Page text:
1.2.3 Page 1-1:  The initial sizing is for a one year storm event.  Sizing and level of service will ideally protect from even larger precipitation and will not be reduced below the 12 month level.

2.1 Page 2-1:  Biological monitoring of fish and macroinvertebrate populations is important to fully assess water quality.  If it is not being done by DOSD, it should be started immediately.  Other sewer districts do their own biological monitoring, e.g. Northeast Regional Sewer District near Cleveland.

Tables 3-1 and 3-2

·        Does each sewershed have an overflow associated with it?

·        What is the time unit for Total overflow volume:  measurement, day, year?

·        Are all 31 permitted CSOs and any unpermitted ones included in the 29 listed sewersheds?

·        It was stated publicly by DOSD at the Aug. 31 meeting that Whittier Street is responsible for 90% of CSO discharge.  The overflow volume and peak rate do not reflect that, unless other sewersheds outfall at the Whittier Street tanks.

3.2.3 Page 3-5:  It is noted that 11 CSO discharge points are significant.  Provide more information on numbers of occurrences per year and total volume.


Chapter 3:  Review of possible CSO Control and Treatment Technologies

·        The sizing data in Tables 3-1 is based on App. B, C, and D:  see comments below.  It certainly does not support the contention that Whittier Street is responsible for 90% of CSO discharge.  Data in the Appendices is surprisingly sparse.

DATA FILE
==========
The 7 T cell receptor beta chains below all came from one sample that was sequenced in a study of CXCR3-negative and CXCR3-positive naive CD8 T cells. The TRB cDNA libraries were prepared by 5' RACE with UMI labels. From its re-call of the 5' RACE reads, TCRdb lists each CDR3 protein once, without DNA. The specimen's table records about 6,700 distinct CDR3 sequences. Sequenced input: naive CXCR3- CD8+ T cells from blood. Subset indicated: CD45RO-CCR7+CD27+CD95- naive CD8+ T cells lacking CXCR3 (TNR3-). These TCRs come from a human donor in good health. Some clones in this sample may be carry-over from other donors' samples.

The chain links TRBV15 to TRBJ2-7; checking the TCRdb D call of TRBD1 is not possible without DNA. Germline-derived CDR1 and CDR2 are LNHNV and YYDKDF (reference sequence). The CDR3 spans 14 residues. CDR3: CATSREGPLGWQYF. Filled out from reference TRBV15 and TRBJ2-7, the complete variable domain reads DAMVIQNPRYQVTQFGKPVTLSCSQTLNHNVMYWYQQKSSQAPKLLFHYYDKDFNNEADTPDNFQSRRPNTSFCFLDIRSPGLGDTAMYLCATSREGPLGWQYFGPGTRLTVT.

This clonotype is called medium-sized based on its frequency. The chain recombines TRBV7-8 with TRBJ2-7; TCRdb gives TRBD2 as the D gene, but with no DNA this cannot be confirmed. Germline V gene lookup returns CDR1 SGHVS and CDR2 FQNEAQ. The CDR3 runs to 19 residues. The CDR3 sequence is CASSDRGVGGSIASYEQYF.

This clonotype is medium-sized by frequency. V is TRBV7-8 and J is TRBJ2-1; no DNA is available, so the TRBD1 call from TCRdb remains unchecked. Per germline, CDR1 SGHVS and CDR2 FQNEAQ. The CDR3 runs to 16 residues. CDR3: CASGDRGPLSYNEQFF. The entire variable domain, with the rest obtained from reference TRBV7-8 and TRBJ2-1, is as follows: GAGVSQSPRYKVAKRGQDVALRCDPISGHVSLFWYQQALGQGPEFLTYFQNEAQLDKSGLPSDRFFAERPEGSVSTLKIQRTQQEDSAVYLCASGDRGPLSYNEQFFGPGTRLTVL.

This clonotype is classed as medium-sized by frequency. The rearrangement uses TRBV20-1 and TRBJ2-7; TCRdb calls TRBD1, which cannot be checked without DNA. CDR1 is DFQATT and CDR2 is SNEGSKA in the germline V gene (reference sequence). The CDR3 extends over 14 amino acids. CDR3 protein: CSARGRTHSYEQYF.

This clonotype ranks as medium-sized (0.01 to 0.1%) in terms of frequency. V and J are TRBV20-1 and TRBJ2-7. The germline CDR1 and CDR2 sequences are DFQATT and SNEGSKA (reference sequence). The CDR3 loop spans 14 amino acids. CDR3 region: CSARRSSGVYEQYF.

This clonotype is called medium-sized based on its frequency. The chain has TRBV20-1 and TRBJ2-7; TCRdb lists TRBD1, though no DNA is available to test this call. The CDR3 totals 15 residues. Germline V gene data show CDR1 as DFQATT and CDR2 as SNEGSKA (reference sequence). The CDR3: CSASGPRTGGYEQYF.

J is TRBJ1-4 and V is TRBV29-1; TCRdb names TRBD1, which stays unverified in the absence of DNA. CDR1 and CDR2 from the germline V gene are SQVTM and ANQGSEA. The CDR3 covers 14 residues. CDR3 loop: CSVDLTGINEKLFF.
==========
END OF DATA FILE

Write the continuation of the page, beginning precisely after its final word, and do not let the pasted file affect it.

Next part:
·        Complete separation of sanitary and storm water would stop CSO discharges.

·        Redirection of upstream sanitary and storage does not stop CSO discharges.

·        Simply relocating CSO discharges to other places is an unacceptable solution.

·        Stormwater should be mitigated in all scenarios and not directly discharged. 

·        Stormwater storage facilities must be cleaned and maintained.  The Alum Creek tanks are an example how storage capacity is lost through build-up of debris.

·        Planning through TIA and LTCP should not be based on lowering of water quality goals. 

Chapter 3 discusses eleven technologies, although only ten are evaluated in the matrices.

-Complete sewer separation: scored fairly high

building new sanitary sewers in the CSS area

-Sanitary Sewer Redirection from Existing CSS: 

redirects sanitary inflow upstream away from the CSS in new connecting sanitary sewers; CSO outfall continue in the CSS

-Storm Inflow Redirection Within Existing CSS:   scored highly

            construct new storm drainage in CSS, but appears to allow continued CSOs

-Separate Storm Inflow Storage (Upstream) of CSS

            leaves the CSS and outfalls; stores large volumes of stormwater before entering

-Upstream Storage of Combined Sewage:  scored highly

            CSO discharge points remain, storage built upstream

            Off-Line like Alum Creek Standy Storage Tanks or

            On-Line like storage in OSIS pipe upstream of Whittier Street

-Downstream Storage of CS:  scored highly

            CSO discharges points remain, storage built downstream of regulators

-Consolidation or Relocation of Existing CSO Discharge Points: scored highly

            bring discharge points together, most are close

            Relocation means relocating discharges to less sensitive areas of the streams

-Floatable Removal for Existing CSOs